In case you missed it, the International Integrated Reporting Council (IIRC) recently (19 January 2021) published a revised <IR> Framework, the first revision since the framework was released in 2013.
IR 2.0 was launched after the council received suggested changes from almost 1,500 interested parties during a 90-day consultation process last year.
So what has changed? The short answer is . . . very little.
According to a council statement, analysis of the feedback by the Framework Panel identified “… opportunities to clarify concepts, simplify guidance for report preparers and underpin better quality integrated reports”. But reading the two versions side by side, it’s apparent that the panel didn’t find too much to change in the 1,470 submissions it had to wade through.
The council hasn’t as yet spelt out on its website what’s different about <IR> 2.0 so here are the new bits we’ve spotted:
There is some new wording under Responsibility for the integrated report. It seems there are some jurisdictions or instances where boards are not allowed to put their hands up and take responsibility for their IRs. So the new version says that in these instances the report should spell out what was done to ensure the integrity of the report. It also encourages disclosure on how the report was prepared and presented, including the role of those “charged with governance”. The first IR required a statement from the board that it took responsibility for the report and that it was satisfied it was a pukka IR done in accordance with the Framework. Or, if it did not contain such a statement, that the report should say “what role those charged with governance played in its preparation and presentation.”
Also new is a bit about two-tier boards but we don’t have such things in South Africa (do we?).
And this is also new: “Process disclosures are encouraged as a supplement to a statement of responsibility from those charged with governance as this information indicates measures taken to ensure the integrity of the integrated report.”
Value creation, erosion and preservation
IR 2.0 has quite a few new words explaining that the stock of capitals can decrease or be preserved by a company’s activities but these are really just paraphrasing what was in the original framework. (We suspect that the original contained at least one very fancy word – diminution – which the panel thought was unnecessarily extravagant and would not be understood by everyone.)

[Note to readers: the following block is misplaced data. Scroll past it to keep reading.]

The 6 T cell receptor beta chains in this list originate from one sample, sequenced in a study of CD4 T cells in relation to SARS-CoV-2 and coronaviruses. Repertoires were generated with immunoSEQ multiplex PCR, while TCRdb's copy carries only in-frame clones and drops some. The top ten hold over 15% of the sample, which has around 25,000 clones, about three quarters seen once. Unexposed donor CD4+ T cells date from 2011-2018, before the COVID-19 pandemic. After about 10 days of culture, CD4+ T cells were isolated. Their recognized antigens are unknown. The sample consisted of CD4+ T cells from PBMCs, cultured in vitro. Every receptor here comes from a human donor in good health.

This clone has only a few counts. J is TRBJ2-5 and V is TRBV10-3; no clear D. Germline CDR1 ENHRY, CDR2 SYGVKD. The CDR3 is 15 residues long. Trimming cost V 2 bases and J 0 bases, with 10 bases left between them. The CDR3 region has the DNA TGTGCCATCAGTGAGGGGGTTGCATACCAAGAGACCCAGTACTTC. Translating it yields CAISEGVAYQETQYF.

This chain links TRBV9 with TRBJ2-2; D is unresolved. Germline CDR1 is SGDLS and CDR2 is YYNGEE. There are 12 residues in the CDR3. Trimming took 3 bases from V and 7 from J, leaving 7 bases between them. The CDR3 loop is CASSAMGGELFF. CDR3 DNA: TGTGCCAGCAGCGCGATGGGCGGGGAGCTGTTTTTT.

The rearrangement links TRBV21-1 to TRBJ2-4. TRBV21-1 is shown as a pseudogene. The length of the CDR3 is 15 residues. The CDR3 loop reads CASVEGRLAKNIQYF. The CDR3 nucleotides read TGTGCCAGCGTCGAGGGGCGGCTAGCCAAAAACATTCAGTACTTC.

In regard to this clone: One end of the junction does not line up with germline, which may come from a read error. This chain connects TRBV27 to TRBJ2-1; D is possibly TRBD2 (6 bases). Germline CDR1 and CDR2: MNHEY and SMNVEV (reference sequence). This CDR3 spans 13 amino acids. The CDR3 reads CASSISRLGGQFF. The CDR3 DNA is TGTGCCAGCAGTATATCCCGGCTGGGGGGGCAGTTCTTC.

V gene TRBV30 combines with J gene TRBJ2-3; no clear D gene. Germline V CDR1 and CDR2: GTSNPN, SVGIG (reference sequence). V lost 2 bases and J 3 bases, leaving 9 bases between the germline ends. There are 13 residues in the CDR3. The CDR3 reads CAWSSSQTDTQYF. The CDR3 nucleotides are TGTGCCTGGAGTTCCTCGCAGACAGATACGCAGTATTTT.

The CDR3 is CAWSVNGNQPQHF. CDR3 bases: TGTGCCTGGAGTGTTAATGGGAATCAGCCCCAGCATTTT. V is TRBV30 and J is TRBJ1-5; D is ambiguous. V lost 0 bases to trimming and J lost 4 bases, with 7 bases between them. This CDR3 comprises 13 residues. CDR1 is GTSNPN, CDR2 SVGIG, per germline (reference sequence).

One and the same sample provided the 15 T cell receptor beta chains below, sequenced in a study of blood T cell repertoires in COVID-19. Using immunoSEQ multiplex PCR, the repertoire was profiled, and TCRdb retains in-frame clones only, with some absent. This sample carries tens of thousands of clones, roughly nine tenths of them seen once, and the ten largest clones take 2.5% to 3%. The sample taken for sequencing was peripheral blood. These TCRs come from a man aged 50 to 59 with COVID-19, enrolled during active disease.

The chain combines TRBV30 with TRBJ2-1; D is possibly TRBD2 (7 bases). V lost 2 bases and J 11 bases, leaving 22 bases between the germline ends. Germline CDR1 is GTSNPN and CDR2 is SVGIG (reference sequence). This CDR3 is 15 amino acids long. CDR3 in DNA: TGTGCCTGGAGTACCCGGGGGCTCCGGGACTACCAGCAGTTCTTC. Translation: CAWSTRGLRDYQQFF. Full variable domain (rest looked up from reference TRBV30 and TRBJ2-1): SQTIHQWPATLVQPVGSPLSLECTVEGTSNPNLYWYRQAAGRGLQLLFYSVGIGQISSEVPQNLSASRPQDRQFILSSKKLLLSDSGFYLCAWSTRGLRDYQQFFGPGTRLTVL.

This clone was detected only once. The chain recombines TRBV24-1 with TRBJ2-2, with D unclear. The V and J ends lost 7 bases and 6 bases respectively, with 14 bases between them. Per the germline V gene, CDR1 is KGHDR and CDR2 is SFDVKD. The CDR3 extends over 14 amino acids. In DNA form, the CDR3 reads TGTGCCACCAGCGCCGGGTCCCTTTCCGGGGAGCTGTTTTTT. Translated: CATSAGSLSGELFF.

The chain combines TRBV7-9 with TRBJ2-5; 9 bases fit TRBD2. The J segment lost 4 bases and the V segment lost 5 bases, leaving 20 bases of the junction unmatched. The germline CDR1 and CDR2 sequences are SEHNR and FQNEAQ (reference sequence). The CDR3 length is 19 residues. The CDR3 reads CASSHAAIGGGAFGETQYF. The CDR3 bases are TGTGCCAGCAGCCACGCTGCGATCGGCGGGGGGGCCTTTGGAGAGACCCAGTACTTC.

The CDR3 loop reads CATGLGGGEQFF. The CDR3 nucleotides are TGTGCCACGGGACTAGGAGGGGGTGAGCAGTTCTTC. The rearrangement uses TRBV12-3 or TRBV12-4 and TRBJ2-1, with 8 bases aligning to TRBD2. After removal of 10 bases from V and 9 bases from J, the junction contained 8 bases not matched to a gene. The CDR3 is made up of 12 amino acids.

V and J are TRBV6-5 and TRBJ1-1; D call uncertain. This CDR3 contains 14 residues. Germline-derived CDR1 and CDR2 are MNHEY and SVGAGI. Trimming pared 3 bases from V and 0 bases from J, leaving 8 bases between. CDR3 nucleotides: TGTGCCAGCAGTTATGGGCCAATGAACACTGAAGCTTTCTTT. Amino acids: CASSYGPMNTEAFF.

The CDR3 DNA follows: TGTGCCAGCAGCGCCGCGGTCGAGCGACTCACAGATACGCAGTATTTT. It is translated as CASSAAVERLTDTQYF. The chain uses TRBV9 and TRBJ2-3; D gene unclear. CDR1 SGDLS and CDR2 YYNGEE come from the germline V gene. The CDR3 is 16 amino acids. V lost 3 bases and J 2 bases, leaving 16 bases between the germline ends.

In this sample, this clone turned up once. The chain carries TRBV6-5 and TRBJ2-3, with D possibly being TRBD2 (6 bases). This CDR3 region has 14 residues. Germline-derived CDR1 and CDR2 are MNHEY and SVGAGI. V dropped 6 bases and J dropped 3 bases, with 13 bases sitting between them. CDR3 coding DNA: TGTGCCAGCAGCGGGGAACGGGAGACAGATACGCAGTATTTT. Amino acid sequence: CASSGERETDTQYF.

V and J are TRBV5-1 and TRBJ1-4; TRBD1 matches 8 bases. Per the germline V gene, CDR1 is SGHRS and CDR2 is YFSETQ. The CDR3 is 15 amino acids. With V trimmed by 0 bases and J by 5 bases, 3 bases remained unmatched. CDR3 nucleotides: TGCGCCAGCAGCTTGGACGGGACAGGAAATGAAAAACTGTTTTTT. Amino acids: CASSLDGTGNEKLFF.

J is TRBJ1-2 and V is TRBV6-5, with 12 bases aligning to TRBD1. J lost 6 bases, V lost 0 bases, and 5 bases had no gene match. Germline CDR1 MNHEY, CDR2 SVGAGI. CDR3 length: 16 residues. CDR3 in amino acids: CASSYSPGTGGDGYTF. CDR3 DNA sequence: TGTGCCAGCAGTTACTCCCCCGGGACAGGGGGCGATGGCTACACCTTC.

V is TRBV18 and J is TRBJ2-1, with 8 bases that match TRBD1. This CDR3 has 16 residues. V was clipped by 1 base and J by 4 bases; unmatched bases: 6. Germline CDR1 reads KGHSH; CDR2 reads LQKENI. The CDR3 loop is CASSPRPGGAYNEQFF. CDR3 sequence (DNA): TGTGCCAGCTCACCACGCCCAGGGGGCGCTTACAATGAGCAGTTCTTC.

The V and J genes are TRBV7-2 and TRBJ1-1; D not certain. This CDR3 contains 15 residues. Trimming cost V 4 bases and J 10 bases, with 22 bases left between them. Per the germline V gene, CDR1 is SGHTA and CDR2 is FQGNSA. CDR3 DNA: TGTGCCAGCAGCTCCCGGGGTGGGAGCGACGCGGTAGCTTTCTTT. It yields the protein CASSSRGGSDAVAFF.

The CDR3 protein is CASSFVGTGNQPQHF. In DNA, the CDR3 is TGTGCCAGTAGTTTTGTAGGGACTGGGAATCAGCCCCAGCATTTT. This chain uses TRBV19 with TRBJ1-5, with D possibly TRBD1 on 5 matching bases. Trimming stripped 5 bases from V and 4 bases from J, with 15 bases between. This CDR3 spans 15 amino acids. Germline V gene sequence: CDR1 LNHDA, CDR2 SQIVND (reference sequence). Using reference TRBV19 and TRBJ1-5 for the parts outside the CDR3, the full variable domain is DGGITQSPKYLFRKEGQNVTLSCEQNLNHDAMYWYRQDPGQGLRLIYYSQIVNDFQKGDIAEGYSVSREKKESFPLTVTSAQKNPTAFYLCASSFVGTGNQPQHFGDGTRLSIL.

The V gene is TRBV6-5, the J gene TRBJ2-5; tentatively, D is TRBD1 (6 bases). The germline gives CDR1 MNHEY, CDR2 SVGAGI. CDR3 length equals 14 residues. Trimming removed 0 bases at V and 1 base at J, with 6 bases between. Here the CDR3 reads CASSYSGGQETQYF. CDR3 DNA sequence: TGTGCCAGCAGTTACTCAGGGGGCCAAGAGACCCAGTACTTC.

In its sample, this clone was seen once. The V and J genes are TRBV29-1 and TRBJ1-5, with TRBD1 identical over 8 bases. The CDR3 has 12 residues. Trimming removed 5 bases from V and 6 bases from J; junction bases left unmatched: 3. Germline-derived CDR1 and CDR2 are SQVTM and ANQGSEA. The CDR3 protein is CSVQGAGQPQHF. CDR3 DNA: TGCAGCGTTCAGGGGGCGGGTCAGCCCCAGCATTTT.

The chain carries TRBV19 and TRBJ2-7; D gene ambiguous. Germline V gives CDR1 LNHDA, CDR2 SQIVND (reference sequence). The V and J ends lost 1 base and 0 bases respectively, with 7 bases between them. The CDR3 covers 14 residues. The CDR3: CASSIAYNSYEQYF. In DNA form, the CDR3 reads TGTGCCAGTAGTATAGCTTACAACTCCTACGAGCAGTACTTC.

We thought the revised Framework might have something new to say about business models but, well, it doesn’t. The same value-creation diagram (Figure 2 in the original and also in this new version) is still there although the new iteration has some of those lines with arrows going all over the place which so many IR preparers like but which usually only confuse the reader. Otherwise there are just three tiny changes that we could spot including the replacement of that fancy “D” word with “erosion”. The second change involves spelling out that Outcomes can be positive or negative (it seems the IIRC thinks a lot of directors just didn’t get the memo about capitals going up or down). Thirdly, the word, “Purpose” makes an appearance on the top of the model.
(One new bit in IR 2.0 is this: “… nor is Figure 2 intended to be a fixed template for disclosure purposes”. It’s not clear why this had to be included in the new iteration at all and one can only guess that the council’s panel got fed up seeing so many versions of the same pretty picture with inputs going into one side of business models and outputs and outcomes coming out on the other side.)
IR 2.0 is more explicit about companies or organisations spelling out what their purpose is. IR 1.0 said this: “The mission and vision encompass the whole organization, identifying its purpose and intention in clear, concise terms.” The new version puts it slightly differently: “The purpose, mission and vision encompass the whole organization, identifying its intention in clear, concise terms.”
The new Figure 2 inserts the word Purpose, as in “Purpose, mission, vision”.
Now every business or organisation worth its salt has a mission statement, a vision and a set of values. But not all of them spell out what their purpose is.
This is where IR 2.0 could actually get interesting. If the purpose of an IR is to explain what the point of a business (its purpose) is beyond the financial bottom line, how many companies will commit themselves to saying something beyond what Milton Friedman so famously said, that the purpose of business is to make money? We shall have to wait and see.
General reporting guidelines
What the new Framework does have is a whole new section – Section 5 (General reporting guidelines) but there’s nothing new there; Section 5 is simply the old Section 4 I in new livery. IR 2.0 also has an Appendix, which its predecessor didn’t have. But it turns out the Appendix is just a two-page summary of reporting requirements.
Bottom line: if you’re not at your first IR rodeo, you really don’t have to go back to Integrated Reporting College; it’s business as usual. The old Framework, the IIRC has decided, wasn’t broke and it didn’t need fixing. We agree.